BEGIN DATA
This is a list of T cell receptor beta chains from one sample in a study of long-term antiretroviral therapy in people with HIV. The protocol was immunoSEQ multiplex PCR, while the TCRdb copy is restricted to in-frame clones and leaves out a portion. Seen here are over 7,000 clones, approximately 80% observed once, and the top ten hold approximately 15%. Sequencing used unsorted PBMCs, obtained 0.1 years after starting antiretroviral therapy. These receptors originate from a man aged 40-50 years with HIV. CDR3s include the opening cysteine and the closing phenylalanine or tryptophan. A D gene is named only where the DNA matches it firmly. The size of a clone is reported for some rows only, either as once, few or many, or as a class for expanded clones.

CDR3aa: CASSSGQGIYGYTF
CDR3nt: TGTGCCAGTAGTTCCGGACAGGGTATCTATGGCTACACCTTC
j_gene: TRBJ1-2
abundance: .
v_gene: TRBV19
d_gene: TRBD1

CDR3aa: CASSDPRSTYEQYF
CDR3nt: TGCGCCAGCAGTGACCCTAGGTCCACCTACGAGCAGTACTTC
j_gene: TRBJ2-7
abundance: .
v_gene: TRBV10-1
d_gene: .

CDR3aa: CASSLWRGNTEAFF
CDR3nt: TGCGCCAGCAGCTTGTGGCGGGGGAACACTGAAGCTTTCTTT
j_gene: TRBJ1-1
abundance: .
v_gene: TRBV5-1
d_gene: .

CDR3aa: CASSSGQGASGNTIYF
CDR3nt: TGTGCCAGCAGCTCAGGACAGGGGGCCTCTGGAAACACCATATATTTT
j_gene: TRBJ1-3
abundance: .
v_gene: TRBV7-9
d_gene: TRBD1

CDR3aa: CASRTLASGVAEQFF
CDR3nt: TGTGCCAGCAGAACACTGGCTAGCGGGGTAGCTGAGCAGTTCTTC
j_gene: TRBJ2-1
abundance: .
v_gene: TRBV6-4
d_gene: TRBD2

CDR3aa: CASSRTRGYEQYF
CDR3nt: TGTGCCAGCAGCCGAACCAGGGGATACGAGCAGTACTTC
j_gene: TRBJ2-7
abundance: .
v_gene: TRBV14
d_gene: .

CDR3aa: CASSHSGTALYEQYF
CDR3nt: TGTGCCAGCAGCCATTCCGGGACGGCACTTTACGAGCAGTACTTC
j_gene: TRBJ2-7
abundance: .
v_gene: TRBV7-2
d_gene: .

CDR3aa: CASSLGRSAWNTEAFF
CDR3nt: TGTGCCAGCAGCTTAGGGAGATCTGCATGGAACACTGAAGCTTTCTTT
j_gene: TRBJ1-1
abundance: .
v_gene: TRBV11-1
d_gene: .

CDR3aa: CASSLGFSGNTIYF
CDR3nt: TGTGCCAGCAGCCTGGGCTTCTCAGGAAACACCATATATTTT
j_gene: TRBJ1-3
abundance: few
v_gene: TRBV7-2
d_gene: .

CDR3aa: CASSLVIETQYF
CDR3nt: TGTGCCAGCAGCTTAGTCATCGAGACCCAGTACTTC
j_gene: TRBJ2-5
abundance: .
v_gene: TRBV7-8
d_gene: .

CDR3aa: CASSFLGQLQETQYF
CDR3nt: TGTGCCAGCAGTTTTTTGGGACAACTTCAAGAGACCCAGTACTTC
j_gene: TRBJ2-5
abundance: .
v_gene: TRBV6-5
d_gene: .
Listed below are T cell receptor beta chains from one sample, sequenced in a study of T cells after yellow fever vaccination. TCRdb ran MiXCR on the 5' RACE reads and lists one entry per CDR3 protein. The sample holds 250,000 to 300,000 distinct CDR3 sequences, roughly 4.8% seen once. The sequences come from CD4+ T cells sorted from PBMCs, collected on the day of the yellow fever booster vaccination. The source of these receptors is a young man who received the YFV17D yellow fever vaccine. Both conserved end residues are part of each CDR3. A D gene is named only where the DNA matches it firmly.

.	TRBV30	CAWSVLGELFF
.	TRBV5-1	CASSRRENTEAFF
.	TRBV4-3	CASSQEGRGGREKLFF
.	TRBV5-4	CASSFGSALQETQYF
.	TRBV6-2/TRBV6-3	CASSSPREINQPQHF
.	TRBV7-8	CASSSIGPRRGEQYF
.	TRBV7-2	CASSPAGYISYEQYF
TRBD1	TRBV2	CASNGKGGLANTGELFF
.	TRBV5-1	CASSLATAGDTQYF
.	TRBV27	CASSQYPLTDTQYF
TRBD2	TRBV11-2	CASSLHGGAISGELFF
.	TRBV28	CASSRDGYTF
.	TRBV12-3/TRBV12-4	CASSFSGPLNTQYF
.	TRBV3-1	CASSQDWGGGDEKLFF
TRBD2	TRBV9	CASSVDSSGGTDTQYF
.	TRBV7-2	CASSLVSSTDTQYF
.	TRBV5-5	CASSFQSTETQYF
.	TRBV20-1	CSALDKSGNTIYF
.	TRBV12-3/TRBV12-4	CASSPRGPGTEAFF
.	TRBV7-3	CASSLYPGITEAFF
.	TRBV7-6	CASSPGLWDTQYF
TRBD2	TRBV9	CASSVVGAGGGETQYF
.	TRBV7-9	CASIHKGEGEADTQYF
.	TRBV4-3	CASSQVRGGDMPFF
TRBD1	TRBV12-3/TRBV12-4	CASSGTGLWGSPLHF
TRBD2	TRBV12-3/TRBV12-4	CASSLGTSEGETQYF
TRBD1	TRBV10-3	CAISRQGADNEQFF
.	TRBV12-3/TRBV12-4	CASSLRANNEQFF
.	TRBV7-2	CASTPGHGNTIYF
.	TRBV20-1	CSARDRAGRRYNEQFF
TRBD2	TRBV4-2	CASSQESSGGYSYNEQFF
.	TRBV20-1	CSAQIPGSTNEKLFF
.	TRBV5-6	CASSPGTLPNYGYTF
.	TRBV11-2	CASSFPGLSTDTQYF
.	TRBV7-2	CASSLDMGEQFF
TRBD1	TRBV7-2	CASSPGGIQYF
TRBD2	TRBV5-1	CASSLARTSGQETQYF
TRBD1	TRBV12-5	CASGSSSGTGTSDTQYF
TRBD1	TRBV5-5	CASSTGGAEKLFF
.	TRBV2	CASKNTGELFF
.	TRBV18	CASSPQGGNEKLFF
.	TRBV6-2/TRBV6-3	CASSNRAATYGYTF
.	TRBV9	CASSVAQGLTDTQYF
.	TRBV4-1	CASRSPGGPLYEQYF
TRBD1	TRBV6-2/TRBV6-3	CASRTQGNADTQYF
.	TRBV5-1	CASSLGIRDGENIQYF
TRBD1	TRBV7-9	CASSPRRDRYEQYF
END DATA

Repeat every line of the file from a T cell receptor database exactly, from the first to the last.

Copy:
This is a list of T cell receptor beta chains from one sample in a study of long-term antiretroviral therapy in people with HIV. The protocol was immunoSEQ multiplex PCR, while the TCRdb copy is restricted to in-frame clones and leaves out a portion. Seen here are over 7,000 clones, approximately 80% observed once, and the top ten hold approximately 15%. Sequencing used unsorted PBMCs, obtained 0.1 years after starting antiretroviral therapy. These receptors originate from a man aged 40-50 years with HIV. CDR3s include the opening cysteine and the closing phenylalanine or tryptophan. A D gene is named only where the DNA matches it firmly. The size of a clone is reported for some rows only, either as once, few or many, or as a class for expanded clones.

CDR3aa: CASSSGQGIYGYTF
CDR3nt: TGTGCCAGTAGTTCCGGACAGGGTATCTATGGCTACACCTTC
j_gene: TRBJ1-2
abundance: .
v_gene: TRBV19
d_gene: TRBD1

CDR3aa: CASSDPRSTYEQYF
CDR3nt: TGCGCCAGCAGTGACCCTAGGTCCACCTACGAGCAGTACTTC
j_gene: TRBJ2-7
abundance: .
v_gene: TRBV10-1
d_gene: .

CDR3aa: CASSLWRGNTEAFF
CDR3nt: TGCGCCAGCAGCTTGTGGCGGGGGAACACTGAAGCTTTCTTT
j_gene: TRBJ1-1
abundance: .
v_gene: TRBV5-1
d_gene: .

CDR3aa: CASSSGQGASGNTIYF
CDR3nt: TGTGCCAGCAGCTCAGGACAGGGGGCCTCTGGAAACACCATATATTTT
j_gene: TRBJ1-3
abundance: .
v_gene: TRBV7-9
d_gene: TRBD1

CDR3aa: CASRTLASGVAEQFF
CDR3nt: TGTGCCAGCAGAACACTGGCTAGCGGGGTAGCTGAGCAGTTCTTC
j_gene: TRBJ2-1
abundance: .
v_gene: TRBV6-4
d_gene: TRBD2

CDR3aa: CASSRTRGYEQYF
CDR3nt: TGTGCCAGCAGCCGAACCAGGGGATACGAGCAGTACTTC
j_gene: TRBJ2-7
abundance: .
v_gene: TRBV14
d_gene: .

CDR3aa: CASSHSGTALYEQYF
CDR3nt: TGTGCCAGCAGCCATTCCGGGACGGCACTTTACGAGCAGTACTTC
j_gene: TRBJ2-7
abundance: .
v_gene: TRBV7-2
d_gene: .

CDR3aa: CASSLGRSAWNTEAFF
CDR3nt: TGTGCCAGCAGCTTAGGGAGATCTGCATGGAACACTGAAGCTTTCTTT
j_gene: TRBJ1-1
abundance: .
v_gene: TRBV11-1
d_gene: .

CDR3aa: CASSLGFSGNTIYF
CDR3nt: TGTGCCAGCAGCCTGGGCTTCTCAGGAAACACCATATATTTT
j_gene: TRBJ1-3
abundance: few
v_gene: TRBV7-2
d_gene: .

CDR3aa: CASSLVIETQYF
CDR3nt: TGTGCCAGCAGCTTAGTCATCGAGACCCAGTACTTC
j_gene: TRBJ2-5
abundance: .
v_gene: TRBV7-8
d_gene: .

CDR3aa: CASSFLGQLQETQYF
CDR3nt: TGTGCCAGCAGTTTTTTGGGACAACTTCAAGAGACCCAGTACTTC
j_gene: TRBJ2-5
abundance: .
v_gene: TRBV6-5
d_gene: .
Listed below are T cell receptor beta chains from one sample, sequenced in a study of T cells after yellow fever vaccination. TCRdb ran MiXCR on the 5' RACE reads and lists one entry per CDR3 protein. The sample holds 250,000 to 300,000 distinct CDR3 sequences, roughly 4.8% seen once. The sequences come from CD4+ T cells sorted from PBMCs, collected on the day of the yellow fever booster vaccination. The source of these receptors is a young man who received the YFV17D yellow fever vaccine. Both conserved end residues are part of each CDR3. A D gene is named only where the DNA matches it firmly.

.	TRBV30	CAWSVLGELFF
.	TRBV5-1	CASSRRENTEAFF
.	TRBV4-3	CASSQEGRGGREKLFF
.	TRBV5-4	CASSFGSALQETQYF
.	TRBV6-2/TRBV6-3	CASSSPREINQPQHF
.	TRBV7-8	CASSSIGPRRGEQYF
.	TRBV7-2	CASSPAGYISYEQYF
TRBD1	TRBV2	CASNGKGGLANTGELFF
.	TRBV5-1	CASSLATAGDTQYF
.	TRBV27	CASSQYPLTDTQYF
TRBD2	TRBV11-2	CASSLHGGAISGELFF
.	TRBV28	CASSRDGYTF
.	TRBV12-3/TRBV12-4	CASSFSGPLNTQYF
.	TRBV3-1	CASSQDWGGGDEKLFF
TRBD2	TRBV9	CASSVDSSGGTDTQYF
.	TRBV7-2	CASSLVSSTDTQYF
.	TRBV5-5	CASSFQSTETQYF
.	TRBV20-1	CSALDKSGNTIYF
.	TRBV12-3/TRBV12-4	CASSPRGPGTEAFF
.	TRBV7-3	CASSLYPGITEAFF
.	TRBV7-6	CASSPGLWDTQYF
TRBD2	TRBV9	CASSVVGAGGGETQYF
.	TRBV7-9	CASIHKGEGEADTQYF
.	TRBV4-3	CASSQVRGGDMPFF
TRBD1	TRBV12-3/TRBV12-4	CASSGTGLWGSPLHF
TRBD2	TRBV12-3/TRBV12-4	CASSLGTSEGETQYF
TRBD1	TRBV10-3	CAISRQGADNEQFF
.	TRBV12-3/TRBV12-4	CASSLRANNEQFF
.	TRBV7-2	CASTPGHGNTIYF
.	TRBV20-1	CSARDRAGRRYNEQFF
TRBD2	TRBV4-2	CASSQESSGGYSYNEQFF
.	TRBV20-1	CSAQIPGSTNEKLFF
.	TRBV5-6	CASSPGTLPNYGYTF
.	TRBV11-2	CASSFPGLSTDTQYF
.	TRBV7-2	CASSLDMGEQFF
TRBD1	TRBV7-2	CASSPGGIQYF
TRBD2	TRBV5-1	CASSLARTSGQETQYF
TRBD1	TRBV12-5	CASGSSSGTGTSDTQYF
TRBD1	TRBV5-5	CASSTGGAEKLFF
.	TRBV2	CASKNTGELFF
.	TRBV18	CASSPQGGNEKLFF
.	TRBV6-2/TRBV6-3	CASSNRAATYGYTF
.	TRBV9	CASSVAQGLTDTQYF
.	TRBV4-1	CASRSPGGPLYEQYF
TRBD1	TRBV6-2/TRBV6-3	CASRTQGNADTQYF
.	TRBV5-1	CASSLGIRDGENIQYF
TRBD1	TRBV7-9	CASSPRRDRYEQYF